Our lunch group sampled a pizza-pasta combination next. Just a little nibble or two and a forkful, I thought, as our meaty dishes were still in line for tasting. But I couldn’t resist a second helping. A slice of Prosciutto Crudo and Arugula Pizza (P485) is crisp and fresh, a thin crust pizza with a home-cooked appeal. The Homemade Linguine with Truffle Cream Sauce (P450) was also served for lunch although it is available only for dinner. Good thing they did, because this is one sexy pasta dish, with its titillating aroma and equally exciting, luscious flavor. Truffle, cream and cheese. You can never go wrong with that in my book!
Prosciutto Crudo and Arugula Pizza
Homemade Linguine with Truffle Cream Sauce
A couple of bowls of Napa Salad (off the menu) arrive, and a couple of my lunchmates skipped the greens to make more room for the Wagyu. I, however, chose to line up my stomach with some fiber to prepare myself. And it’s a vinagrette salad, my favorite dressing, so I just had to get a small serving of it.
Meat Your Match
Next, we were served something that must be deemed illegal because of its obscene awesomeness: two platters of Roasted Bone Marrow (P395, off the menu/upon request). It’s just not right (and oh so right) to be having this before steak. It feels improper, dirty, and just plain sinful. In other words, glorious and worth every calorie gained.
You’re served a cross section of a Wagyu bone, revealing a column of fatty, gelatinous marrow, peppered with some herbs and spices. Toast rounds come with this dish, and so does a slice of lemon and a small serving of salt. You partake of this little devil by spreading the marrow onto the bread, and squeezing just a little lemon juice on top and sprinkling some salt. One bite of this canape will send your tastebuds straight to fatty nirvana. The salty-tangy tug of war eventually caves in to the lush glob of Wagyu jelly.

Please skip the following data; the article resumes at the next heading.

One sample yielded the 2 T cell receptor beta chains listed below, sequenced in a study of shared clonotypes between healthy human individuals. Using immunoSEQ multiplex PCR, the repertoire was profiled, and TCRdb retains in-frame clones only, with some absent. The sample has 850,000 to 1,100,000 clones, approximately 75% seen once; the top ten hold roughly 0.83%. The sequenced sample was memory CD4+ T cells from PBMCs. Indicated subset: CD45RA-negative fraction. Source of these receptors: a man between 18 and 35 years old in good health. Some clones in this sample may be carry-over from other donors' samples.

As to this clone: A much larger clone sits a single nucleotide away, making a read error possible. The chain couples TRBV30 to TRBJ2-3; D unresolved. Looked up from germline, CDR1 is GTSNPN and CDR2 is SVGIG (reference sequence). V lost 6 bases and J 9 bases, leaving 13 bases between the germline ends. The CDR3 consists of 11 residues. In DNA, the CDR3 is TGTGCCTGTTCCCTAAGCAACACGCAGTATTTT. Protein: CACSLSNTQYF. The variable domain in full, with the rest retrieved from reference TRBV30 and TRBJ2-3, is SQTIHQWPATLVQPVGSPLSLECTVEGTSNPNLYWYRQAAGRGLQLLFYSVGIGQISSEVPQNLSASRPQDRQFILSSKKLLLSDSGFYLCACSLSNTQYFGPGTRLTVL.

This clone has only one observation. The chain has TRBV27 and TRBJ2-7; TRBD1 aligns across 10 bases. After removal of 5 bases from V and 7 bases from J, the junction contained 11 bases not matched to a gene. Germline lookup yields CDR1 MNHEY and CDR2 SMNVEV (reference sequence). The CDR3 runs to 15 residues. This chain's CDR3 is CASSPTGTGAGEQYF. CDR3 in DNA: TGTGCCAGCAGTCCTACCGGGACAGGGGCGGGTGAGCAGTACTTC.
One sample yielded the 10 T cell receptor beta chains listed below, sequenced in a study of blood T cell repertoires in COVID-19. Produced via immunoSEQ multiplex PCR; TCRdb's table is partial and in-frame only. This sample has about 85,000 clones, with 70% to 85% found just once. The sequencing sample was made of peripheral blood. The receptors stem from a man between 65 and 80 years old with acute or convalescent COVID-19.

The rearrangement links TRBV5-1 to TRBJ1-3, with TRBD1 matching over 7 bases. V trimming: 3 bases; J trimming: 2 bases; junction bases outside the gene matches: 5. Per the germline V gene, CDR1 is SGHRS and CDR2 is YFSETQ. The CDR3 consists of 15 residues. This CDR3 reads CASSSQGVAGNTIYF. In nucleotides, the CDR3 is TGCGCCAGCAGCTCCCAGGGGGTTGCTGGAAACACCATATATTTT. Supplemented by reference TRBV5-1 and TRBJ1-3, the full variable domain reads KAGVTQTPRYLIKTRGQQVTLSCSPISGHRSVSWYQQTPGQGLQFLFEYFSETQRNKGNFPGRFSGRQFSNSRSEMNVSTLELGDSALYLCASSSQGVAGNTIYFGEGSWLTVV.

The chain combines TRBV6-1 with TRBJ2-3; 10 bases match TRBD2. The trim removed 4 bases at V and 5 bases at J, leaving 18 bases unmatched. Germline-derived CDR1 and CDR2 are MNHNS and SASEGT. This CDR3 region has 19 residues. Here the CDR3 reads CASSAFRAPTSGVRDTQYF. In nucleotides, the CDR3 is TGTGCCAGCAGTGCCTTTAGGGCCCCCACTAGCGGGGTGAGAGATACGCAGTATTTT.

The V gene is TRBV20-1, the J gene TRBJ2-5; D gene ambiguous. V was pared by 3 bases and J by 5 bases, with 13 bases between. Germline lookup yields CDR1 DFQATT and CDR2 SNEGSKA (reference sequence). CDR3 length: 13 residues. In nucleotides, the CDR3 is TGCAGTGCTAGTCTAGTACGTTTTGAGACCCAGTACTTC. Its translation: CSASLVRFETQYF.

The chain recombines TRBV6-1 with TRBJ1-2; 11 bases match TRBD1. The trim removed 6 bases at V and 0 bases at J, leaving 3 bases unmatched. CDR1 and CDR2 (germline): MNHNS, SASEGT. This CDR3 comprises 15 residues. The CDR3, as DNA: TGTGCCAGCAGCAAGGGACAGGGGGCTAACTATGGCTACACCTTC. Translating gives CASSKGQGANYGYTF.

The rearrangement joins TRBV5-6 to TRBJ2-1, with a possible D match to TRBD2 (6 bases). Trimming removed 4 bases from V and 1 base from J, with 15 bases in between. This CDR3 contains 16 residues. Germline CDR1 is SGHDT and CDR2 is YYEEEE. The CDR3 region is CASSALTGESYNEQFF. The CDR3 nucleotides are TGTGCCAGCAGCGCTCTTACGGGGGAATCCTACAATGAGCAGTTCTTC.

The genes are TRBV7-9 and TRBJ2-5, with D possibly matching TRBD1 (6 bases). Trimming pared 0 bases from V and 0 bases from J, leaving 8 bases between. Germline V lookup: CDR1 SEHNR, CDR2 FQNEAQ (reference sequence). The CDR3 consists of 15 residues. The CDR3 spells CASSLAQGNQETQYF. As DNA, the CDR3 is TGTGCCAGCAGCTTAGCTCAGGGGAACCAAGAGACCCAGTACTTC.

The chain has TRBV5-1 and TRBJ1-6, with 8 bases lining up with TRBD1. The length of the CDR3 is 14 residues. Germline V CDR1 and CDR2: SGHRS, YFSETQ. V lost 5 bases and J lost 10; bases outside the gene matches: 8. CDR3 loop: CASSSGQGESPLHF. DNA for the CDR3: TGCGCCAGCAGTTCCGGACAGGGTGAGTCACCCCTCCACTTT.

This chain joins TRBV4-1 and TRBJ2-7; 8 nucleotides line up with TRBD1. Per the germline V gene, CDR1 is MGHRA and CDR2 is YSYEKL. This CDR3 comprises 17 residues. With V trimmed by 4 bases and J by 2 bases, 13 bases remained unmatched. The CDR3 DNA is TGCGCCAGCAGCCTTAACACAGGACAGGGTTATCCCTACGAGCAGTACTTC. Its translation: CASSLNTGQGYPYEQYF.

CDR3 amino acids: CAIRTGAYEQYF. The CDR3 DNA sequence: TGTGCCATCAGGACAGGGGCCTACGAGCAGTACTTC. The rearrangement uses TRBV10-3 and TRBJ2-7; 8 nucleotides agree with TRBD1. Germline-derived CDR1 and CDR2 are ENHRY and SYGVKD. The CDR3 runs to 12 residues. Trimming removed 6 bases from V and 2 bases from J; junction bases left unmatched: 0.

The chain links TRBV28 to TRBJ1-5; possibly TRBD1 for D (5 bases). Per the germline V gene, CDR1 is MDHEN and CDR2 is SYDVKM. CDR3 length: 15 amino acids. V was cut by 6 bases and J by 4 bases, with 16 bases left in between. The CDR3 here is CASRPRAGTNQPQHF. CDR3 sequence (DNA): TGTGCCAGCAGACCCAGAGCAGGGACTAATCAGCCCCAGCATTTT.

“You have to try the Wagyu chicharon,” Vicky prodded me, her eyes twinkling. Uh-oh. I was still fresh from the fatty knockout of the Wagyu bone marrow (“Waiter, can I have hot tea, please?”) that the thought of having it in chicharon form just sounded plain blasphemous. But this is special and off the menu, you have to try it, just one bite, they say. So I gave in, and honestly, I had to wave the white flag after one bite. The fat was too concentrated, maybe I should have eaten it with lots of white rice as chaser, or doused the spoonful with a lot of lemon. Only for the brave (and healthy), folks.
Dare to try the Wagyu Chicharon?